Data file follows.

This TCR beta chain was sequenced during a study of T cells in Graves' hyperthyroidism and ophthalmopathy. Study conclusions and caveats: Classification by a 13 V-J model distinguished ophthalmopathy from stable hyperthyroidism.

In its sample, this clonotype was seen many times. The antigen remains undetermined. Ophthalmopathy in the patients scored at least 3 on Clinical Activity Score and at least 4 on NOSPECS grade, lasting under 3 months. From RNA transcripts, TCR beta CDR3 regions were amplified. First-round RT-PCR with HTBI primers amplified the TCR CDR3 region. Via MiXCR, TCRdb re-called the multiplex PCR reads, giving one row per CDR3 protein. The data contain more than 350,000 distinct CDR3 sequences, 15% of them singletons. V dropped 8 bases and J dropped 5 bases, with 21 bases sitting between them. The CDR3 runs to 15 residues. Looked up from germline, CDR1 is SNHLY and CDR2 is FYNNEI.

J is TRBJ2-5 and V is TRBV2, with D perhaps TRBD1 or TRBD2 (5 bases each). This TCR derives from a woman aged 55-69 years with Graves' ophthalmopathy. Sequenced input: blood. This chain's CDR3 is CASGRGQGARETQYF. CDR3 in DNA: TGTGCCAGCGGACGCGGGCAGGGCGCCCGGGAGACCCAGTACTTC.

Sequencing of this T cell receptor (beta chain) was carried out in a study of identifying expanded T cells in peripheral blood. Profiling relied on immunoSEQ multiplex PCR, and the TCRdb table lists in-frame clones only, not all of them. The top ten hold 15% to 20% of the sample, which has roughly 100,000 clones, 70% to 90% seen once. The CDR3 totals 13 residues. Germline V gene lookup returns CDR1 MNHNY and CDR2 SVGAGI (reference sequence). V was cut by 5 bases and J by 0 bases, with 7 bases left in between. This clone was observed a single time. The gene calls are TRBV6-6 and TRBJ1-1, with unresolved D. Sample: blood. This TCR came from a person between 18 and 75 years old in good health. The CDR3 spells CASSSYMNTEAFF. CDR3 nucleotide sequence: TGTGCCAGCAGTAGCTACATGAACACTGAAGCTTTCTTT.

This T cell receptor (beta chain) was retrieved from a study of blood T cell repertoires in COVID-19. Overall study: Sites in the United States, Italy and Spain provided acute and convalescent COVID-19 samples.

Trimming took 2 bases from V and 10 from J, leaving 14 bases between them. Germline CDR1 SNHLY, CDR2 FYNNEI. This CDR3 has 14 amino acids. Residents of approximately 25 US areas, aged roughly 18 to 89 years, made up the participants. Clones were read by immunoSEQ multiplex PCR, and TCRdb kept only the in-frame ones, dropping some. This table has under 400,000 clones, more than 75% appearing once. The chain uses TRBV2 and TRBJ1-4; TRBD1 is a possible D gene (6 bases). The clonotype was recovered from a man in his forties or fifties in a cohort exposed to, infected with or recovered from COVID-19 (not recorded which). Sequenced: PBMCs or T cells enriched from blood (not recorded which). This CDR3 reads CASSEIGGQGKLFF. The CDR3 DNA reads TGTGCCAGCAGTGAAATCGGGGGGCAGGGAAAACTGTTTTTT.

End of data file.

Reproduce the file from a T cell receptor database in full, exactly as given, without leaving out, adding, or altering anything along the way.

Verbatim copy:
This TCR beta chain was sequenced during a study of T cells in Graves' hyperthyroidism and ophthalmopathy. Study conclusions and caveats: Classification by a 13 V-J model distinguished ophthalmopathy from stable hyperthyroidism.

In its sample, this clonotype was seen many times. The antigen remains undetermined. Ophthalmopathy in the patients scored at least 3 on Clinical Activity Score and at least 4 on NOSPECS grade, lasting under 3 months. From RNA transcripts, TCR beta CDR3 regions were amplified. First-round RT-PCR with HTBI primers amplified the TCR CDR3 region. Via MiXCR, TCRdb re-called the multiplex PCR reads, giving one row per CDR3 protein. The data contain more than 350,000 distinct CDR3 sequences, 15% of them singletons. V dropped 8 bases and J dropped 5 bases, with 21 bases sitting between them. The CDR3 runs to 15 residues. Looked up from germline, CDR1 is SNHLY and CDR2 is FYNNEI.

J is TRBJ2-5 and V is TRBV2, with D perhaps TRBD1 or TRBD2 (5 bases each). This TCR derives from a woman aged 55-69 years with Graves' ophthalmopathy. Sequenced input: blood. This chain's CDR3 is CASGRGQGARETQYF. CDR3 in DNA: TGTGCCAGCGGACGCGGGCAGGGCGCCCGGGAGACCCAGTACTTC.

Sequencing of this T cell receptor (beta chain) was carried out in a study of identifying expanded T cells in peripheral blood. Profiling relied on immunoSEQ multiplex PCR, and the TCRdb table lists in-frame clones only, not all of them. The top ten hold 15% to 20% of the sample, which has roughly 100,000 clones, 70% to 90% seen once. The CDR3 totals 13 residues. Germline V gene lookup returns CDR1 MNHNY and CDR2 SVGAGI (reference sequence). V was cut by 5 bases and J by 0 bases, with 7 bases left in between. This clone was observed a single time. The gene calls are TRBV6-6 and TRBJ1-1, with unresolved D. Sample: blood. This TCR came from a person between 18 and 75 years old in good health. The CDR3 spells CASSSYMNTEAFF. CDR3 nucleotide sequence: TGTGCCAGCAGTAGCTACATGAACACTGAAGCTTTCTTT.

This T cell receptor (beta chain) was retrieved from a study of blood T cell repertoires in COVID-19. Overall study: Sites in the United States, Italy and Spain provided acute and convalescent COVID-19 samples.

Trimming took 2 bases from V and 10 from J, leaving 14 bases between them. Germline CDR1 SNHLY, CDR2 FYNNEI. This CDR3 has 14 amino acids. Residents of approximately 25 US areas, aged roughly 18 to 89 years, made up the participants. Clones were read by immunoSEQ multiplex PCR, and TCRdb kept only the in-frame ones, dropping some. This table has under 400,000 clones, more than 75% appearing once. The chain uses TRBV2 and TRBJ1-4; TRBD1 is a possible D gene (6 bases). The clonotype was recovered from a man in his forties or fifties in a cohort exposed to, infected with or recovered from COVID-19 (not recorded which). Sequenced: PBMCs or T cells enriched from blood (not recorded which). This CDR3 reads CASSEIGGQGKLFF. The CDR3 DNA reads TGTGCCAGCAGTGAAATCGGGGGGCAGGGAAAACTGTTTTTT.